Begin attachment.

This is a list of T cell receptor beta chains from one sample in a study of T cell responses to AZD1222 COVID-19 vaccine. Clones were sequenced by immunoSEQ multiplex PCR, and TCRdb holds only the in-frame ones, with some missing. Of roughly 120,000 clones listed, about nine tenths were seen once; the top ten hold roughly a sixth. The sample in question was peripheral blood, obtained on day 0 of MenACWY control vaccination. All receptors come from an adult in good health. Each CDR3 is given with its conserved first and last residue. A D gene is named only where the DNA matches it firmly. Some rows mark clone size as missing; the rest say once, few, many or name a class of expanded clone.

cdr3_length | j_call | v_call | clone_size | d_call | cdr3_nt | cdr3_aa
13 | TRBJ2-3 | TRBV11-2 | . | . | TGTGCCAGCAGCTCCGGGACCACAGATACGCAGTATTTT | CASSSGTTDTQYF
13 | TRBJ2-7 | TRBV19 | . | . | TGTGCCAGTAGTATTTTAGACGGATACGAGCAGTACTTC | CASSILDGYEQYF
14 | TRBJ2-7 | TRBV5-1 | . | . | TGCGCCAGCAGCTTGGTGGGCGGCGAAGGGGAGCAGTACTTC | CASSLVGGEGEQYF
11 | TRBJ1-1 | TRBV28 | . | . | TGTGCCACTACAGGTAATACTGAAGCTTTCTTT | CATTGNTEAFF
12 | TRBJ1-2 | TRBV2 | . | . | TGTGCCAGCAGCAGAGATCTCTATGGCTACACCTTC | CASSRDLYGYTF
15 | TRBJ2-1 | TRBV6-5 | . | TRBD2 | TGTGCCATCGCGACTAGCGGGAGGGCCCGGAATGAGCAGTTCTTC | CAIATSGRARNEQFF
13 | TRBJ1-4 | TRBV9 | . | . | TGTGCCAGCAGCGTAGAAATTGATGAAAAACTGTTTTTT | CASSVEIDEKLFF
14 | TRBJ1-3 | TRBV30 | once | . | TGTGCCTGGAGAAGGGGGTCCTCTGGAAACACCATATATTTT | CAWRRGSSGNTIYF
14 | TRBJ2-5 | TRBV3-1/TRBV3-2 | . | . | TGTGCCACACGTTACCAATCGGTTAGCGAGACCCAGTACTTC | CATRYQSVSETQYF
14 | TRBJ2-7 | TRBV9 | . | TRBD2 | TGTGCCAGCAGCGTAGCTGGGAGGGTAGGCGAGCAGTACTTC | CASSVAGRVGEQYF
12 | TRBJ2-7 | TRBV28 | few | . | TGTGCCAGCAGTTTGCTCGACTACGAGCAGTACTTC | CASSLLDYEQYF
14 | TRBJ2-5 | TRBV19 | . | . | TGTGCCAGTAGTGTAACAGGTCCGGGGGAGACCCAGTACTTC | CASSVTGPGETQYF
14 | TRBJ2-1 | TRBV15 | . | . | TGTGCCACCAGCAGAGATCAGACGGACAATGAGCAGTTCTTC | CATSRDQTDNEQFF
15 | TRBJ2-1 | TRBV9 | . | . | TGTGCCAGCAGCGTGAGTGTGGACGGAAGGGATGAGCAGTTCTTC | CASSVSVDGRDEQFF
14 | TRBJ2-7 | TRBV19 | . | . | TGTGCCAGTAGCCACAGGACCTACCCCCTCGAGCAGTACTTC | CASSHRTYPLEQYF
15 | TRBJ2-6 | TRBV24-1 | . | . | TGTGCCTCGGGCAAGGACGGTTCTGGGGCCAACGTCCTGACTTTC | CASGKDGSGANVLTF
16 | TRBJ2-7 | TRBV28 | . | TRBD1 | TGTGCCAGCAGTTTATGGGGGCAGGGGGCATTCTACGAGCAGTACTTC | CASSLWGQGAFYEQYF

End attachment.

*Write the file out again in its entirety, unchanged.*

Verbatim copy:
This is a list of T cell receptor beta chains from one sample in a study of T cell responses to AZD1222 COVID-19 vaccine. Clones were sequenced by immunoSEQ multiplex PCR, and TCRdb holds only the in-frame ones, with some missing. Of roughly 120,000 clones listed, about nine tenths were seen once; the top ten hold roughly a sixth. The sample in question was peripheral blood, obtained on day 0 of MenACWY control vaccination. All receptors come from an adult in good health. Each CDR3 is given with its conserved first and last residue. A D gene is named only where the DNA matches it firmly. Some rows mark clone size as missing; the rest say once, few, many or name a class of expanded clone.

cdr3_length | j_call | v_call | clone_size | d_call | cdr3_nt | cdr3_aa
13 | TRBJ2-3 | TRBV11-2 | . | . | TGTGCCAGCAGCTCCGGGACCACAGATACGCAGTATTTT | CASSSGTTDTQYF
13 | TRBJ2-7 | TRBV19 | . | . | TGTGCCAGTAGTATTTTAGACGGATACGAGCAGTACTTC | CASSILDGYEQYF
14 | TRBJ2-7 | TRBV5-1 | . | . | TGCGCCAGCAGCTTGGTGGGCGGCGAAGGGGAGCAGTACTTC | CASSLVGGEGEQYF
11 | TRBJ1-1 | TRBV28 | . | . | TGTGCCACTACAGGTAATACTGAAGCTTTCTTT | CATTGNTEAFF
12 | TRBJ1-2 | TRBV2 | . | . | TGTGCCAGCAGCAGAGATCTCTATGGCTACACCTTC | CASSRDLYGYTF
15 | TRBJ2-1 | TRBV6-5 | . | TRBD2 | TGTGCCATCGCGACTAGCGGGAGGGCCCGGAATGAGCAGTTCTTC | CAIATSGRARNEQFF
13 | TRBJ1-4 | TRBV9 | . | . | TGTGCCAGCAGCGTAGAAATTGATGAAAAACTGTTTTTT | CASSVEIDEKLFF
14 | TRBJ1-3 | TRBV30 | once | . | TGTGCCTGGAGAAGGGGGTCCTCTGGAAACACCATATATTTT | CAWRRGSSGNTIYF
14 | TRBJ2-5 | TRBV3-1/TRBV3-2 | . | . | TGTGCCACACGTTACCAATCGGTTAGCGAGACCCAGTACTTC | CATRYQSVSETQYF
14 | TRBJ2-7 | TRBV9 | . | TRBD2 | TGTGCCAGCAGCGTAGCTGGGAGGGTAGGCGAGCAGTACTTC | CASSVAGRVGEQYF
12 | TRBJ2-7 | TRBV28 | few | . | TGTGCCAGCAGTTTGCTCGACTACGAGCAGTACTTC | CASSLLDYEQYF
14 | TRBJ2-5 | TRBV19 | . | . | TGTGCCAGTAGTGTAACAGGTCCGGGGGAGACCCAGTACTTC | CASSVTGPGETQYF
14 | TRBJ2-1 | TRBV15 | . | . | TGTGCCACCAGCAGAGATCAGACGGACAATGAGCAGTTCTTC | CATSRDQTDNEQFF
15 | TRBJ2-1 | TRBV9 | . | . | TGTGCCAGCAGCGTGAGTGTGGACGGAAGGGATGAGCAGTTCTTC | CASSVSVDGRDEQFF
14 | TRBJ2-7 | TRBV19 | . | . | TGTGCCAGTAGCCACAGGACCTACCCCCTCGAGCAGTACTTC | CASSHRTYPLEQYF
15 | TRBJ2-6 | TRBV24-1 | . | . | TGTGCCTCGGGCAAGGACGGTTCTGGGGCCAACGTCCTGACTTTC | CASGKDGSGANVLTF
16 | TRBJ2-7 | TRBV28 | . | TRBD1 | TGTGCCAGCAGTTTATGGGGGCAGGGGGCATTCTACGAGCAGTACTTC | CASSLWGQGAFYEQYF